Use this URL to cite or link to this record in EThOS: http://ethos.bl.uk/OrderDetails.do?uin=uk.bl.ethos.563484
Title: Translating destination images as a re-presentation of multiple identities : comparing the Chinese-to-English translations of four tourism websites
Author: Kong, Chung-yan
Awarding Body: University of Edinburgh
Current Institution: University of Edinburgh
Date of Award: 2011
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Abstract:
This thesis argues that website translations can be taken as a form of social control striving to achieve certain political or economic ends by the website owners from a self-representation perspective. Studying the Chinese-to-English translations of the destination sections in four tourism websites, this study aims to derive interpretations as to how the act of translating formulates multiple self-representations, which may be seen as ideological attempts to influence the perceptions of target-text audiences. This thesis has two main parts. The first, Chapters 1 and 2, outlines the research objectives, background information and the conceptualisation of the four cases, and a two-stage comparative method working within an integrated theoretical framework. The second part, Chapters 3 to 5, comprises the empirical findings, discussing how features of discourses hypothetically prominent in a particular dimension of the website context may come to manifest different identities of the website owners. The translation strategies for these features are examined to identify the aspects of these identities changed in the self-representation contexts. Chapter 3 hypothesizes that the common context of the websites is dominated by tourism discourse and other associated discourses. The translation strategies for discourse features expressing a set of shared identities of the website owners suggest that the concepts of consumerism and commodity advertising are re-formulated in the translations. Chapters 4 and 5 discuss further identities of the owners manifested in the diverging sub-contexts of the websites, and underline aspects of these identities foregrounded in the translations. Chapter 4 highlights the diverging organisational identities of the official and corporate websites. The translation strategies for certain organisational features show that different organisational stances, different beneficiaries and different business rivals of the two categories of websites are emphasised in the translations. Studying the identity of being ‘Chinese people’ formulated by certain re-presented features of local discourse, Chapter 5 points to the differences between the national images re-presented by the China websites and the regional images foregrounded by the HK websites in their translations. Finally, the conclusions summarize various notions relating to the multiple identities re-formulated in the self-representation context, as well as their economic and political implications.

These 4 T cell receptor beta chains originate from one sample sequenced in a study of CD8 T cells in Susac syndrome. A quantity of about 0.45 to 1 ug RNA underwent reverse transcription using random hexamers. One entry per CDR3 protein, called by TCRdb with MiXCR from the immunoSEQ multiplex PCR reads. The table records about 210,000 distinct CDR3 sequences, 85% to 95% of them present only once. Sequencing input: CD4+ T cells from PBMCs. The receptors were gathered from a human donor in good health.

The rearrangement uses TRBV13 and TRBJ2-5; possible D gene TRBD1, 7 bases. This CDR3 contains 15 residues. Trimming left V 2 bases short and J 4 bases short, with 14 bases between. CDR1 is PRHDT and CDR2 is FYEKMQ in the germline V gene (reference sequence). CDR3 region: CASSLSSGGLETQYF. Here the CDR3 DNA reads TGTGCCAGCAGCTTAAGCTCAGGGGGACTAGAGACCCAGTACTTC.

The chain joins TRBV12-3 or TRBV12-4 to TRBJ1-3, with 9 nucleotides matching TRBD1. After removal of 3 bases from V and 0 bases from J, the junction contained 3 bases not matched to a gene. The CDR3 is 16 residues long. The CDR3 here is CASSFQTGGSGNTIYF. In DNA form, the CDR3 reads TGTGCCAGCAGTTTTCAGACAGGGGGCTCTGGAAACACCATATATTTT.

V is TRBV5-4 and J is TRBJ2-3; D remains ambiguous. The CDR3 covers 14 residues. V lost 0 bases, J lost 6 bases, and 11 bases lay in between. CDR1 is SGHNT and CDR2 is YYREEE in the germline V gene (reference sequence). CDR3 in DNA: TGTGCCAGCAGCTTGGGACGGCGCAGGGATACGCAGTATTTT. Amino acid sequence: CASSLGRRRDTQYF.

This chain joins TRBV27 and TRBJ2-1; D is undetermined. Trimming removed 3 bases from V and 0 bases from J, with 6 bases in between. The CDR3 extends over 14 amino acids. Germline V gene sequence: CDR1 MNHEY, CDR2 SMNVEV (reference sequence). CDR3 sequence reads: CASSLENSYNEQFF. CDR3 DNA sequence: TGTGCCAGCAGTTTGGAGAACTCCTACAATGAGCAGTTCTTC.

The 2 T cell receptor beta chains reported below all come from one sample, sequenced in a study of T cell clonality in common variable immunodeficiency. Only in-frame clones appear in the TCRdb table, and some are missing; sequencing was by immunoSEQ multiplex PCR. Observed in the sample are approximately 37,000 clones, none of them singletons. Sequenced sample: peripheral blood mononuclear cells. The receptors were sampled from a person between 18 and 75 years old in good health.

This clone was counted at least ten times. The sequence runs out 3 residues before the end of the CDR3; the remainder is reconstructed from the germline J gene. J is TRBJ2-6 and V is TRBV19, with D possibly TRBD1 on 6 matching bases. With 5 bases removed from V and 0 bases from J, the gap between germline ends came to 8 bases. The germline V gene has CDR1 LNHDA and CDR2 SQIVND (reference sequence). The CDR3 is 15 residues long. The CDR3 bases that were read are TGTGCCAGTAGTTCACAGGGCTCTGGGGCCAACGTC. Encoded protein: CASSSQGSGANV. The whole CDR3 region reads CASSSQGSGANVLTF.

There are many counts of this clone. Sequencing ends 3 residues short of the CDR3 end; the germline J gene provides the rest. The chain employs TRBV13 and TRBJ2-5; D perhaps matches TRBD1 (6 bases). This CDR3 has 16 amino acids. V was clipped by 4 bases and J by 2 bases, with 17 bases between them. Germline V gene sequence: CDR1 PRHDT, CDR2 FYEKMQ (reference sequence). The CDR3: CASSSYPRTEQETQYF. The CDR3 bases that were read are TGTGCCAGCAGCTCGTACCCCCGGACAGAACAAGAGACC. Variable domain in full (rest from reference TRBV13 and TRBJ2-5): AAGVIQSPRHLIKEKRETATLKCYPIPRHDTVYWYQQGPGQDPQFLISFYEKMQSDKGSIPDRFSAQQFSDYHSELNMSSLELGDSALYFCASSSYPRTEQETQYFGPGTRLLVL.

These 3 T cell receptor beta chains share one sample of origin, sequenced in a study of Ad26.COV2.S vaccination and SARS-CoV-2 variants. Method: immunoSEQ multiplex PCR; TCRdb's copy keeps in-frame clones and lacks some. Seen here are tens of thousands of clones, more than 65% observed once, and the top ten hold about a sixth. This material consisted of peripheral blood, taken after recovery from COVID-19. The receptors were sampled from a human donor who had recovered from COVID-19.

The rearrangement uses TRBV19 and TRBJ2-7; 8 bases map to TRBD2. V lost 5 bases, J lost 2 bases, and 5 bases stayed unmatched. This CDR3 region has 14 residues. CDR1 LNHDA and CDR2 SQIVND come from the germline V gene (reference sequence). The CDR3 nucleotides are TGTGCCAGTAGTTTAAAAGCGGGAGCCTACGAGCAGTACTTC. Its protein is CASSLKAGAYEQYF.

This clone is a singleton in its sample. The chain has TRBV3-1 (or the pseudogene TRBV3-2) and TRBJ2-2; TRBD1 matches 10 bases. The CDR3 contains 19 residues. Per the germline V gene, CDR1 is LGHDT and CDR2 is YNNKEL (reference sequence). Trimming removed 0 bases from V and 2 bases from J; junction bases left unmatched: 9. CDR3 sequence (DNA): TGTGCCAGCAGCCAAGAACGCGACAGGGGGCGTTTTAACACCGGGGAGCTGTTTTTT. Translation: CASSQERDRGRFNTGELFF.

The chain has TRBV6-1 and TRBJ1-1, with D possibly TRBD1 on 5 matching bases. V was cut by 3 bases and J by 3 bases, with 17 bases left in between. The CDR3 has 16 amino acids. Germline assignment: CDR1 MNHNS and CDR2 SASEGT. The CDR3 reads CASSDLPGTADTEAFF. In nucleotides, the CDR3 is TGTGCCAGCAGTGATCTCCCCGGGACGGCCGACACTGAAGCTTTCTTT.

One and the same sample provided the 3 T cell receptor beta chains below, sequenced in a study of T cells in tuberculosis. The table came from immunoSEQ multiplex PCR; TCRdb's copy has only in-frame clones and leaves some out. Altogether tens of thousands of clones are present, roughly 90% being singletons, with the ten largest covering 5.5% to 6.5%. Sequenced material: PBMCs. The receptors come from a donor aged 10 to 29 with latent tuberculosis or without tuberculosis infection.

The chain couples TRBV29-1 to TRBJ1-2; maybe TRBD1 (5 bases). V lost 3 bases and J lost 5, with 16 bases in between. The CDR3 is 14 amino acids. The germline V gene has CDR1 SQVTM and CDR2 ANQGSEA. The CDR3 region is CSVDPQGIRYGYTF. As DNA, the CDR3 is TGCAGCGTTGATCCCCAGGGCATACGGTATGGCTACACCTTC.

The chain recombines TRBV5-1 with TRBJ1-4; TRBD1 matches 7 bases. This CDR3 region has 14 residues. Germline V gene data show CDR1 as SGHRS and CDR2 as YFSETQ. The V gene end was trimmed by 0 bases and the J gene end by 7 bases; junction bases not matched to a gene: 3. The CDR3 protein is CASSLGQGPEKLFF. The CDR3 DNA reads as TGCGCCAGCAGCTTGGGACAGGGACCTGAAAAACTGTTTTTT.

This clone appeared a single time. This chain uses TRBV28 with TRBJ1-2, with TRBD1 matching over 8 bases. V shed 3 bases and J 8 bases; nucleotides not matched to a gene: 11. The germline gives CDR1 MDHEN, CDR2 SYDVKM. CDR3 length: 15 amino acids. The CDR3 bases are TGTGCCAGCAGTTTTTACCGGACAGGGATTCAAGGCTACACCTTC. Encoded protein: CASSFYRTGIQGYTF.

Supervisor: Susam-Sarajeva, Şebnem. ; Winters, Marion. ; McDougall, Bonnie. Sponsor: Not available
Qualification Name: Thesis (Ph.D.) Qualification Level: Doctoral
EThOS ID: uk.bl.ethos.563484  DOI: Not available
Keywords: translation studies ; tourism ; website translation ; critical discourse analysis ; representation of identities ; context of situation
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